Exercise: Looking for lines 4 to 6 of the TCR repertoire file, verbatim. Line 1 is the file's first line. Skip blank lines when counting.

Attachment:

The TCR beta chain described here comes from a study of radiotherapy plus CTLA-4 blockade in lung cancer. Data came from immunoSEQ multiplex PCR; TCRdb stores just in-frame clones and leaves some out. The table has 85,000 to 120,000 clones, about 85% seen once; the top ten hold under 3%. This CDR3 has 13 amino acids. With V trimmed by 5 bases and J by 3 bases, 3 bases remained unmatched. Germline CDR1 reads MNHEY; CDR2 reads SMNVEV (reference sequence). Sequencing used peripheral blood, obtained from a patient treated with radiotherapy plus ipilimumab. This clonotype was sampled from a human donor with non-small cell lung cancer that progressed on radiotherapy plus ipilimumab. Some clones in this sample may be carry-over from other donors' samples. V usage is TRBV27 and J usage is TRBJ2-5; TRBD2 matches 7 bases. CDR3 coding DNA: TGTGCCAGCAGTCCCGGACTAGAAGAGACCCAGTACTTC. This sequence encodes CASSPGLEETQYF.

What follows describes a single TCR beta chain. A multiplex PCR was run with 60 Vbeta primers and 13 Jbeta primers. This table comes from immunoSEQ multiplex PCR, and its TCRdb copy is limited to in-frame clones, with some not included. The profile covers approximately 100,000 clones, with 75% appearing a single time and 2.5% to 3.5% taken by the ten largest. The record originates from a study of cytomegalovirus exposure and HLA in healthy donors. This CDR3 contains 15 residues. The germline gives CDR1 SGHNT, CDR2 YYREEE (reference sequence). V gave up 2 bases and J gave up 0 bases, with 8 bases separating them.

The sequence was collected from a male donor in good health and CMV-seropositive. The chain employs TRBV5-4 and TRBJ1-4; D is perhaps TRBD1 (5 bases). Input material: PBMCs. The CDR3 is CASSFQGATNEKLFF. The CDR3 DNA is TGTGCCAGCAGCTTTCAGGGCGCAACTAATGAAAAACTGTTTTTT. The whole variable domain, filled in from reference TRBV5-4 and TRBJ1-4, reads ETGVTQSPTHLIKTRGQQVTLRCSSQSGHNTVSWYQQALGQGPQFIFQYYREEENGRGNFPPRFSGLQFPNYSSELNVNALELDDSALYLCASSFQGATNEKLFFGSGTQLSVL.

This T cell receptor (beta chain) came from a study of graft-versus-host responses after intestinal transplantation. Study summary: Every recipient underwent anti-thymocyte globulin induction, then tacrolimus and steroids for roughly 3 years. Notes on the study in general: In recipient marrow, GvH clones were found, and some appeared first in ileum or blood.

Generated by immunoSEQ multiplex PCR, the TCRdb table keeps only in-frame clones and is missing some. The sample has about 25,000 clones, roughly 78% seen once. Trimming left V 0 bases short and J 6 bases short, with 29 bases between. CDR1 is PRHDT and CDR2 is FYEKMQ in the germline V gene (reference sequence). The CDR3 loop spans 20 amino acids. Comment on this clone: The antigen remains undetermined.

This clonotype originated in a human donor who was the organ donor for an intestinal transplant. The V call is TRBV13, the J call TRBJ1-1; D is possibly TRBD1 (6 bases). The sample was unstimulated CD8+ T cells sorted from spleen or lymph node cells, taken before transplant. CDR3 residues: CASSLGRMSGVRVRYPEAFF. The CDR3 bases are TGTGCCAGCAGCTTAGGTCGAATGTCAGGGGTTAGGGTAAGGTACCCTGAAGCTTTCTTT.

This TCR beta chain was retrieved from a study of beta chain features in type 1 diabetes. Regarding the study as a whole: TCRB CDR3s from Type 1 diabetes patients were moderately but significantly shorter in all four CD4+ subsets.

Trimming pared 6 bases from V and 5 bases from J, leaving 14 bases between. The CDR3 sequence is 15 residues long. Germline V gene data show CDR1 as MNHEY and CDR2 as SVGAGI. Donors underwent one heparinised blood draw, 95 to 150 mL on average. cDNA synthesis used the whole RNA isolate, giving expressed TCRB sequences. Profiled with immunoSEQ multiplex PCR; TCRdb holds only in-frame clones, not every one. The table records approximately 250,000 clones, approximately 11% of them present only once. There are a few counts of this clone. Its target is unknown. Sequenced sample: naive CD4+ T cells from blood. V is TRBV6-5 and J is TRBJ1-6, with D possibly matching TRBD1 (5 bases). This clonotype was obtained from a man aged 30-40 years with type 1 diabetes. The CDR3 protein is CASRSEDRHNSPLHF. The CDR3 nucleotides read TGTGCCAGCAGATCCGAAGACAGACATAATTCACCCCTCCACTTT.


This T cell receptor (beta chain) came from a study of graft-versus-host responses after intestinal transplantation. Study summary: Every recipient underwent anti-thymocyte globulin induction, then tacrolimus and steroids for roughly 3 years. Notes on the study in general: In recipient marrow, GvH clones were found, and some appeared first in ileum or blood.

Generated by immunoSEQ multiplex PCR, the TCRdb table keeps only in-frame clones and is missing some. The sample has about 25,000 clones, roughly 78% seen once. Trimming left V 0 bases short and J 6 bases short, with 29 bases between. CDR1 is PRHDT and CDR2 is FYEKMQ in the germline V gene (reference sequence). The CDR3 loop spans 20 amino acids. Comment on this clone: The antigen remains undetermined.

This clonotype originated in a human donor who was the organ donor for an intestinal transplant. The V call is TRBV13, the J call TRBJ1-1; D is possibly TRBD1 (6 bases). The sample was unstimulated CD8+ T cells sorted from spleen or lymph node cells, taken before transplant. CDR3 residues: CASSLGRMSGVRVRYPEAFF. The CDR3 bases are TGTGCCAGCAGCTTAGGTCGAATGTCAGGGGTTAGGGTAAGGTACCCTGAAGCTTTCTTT.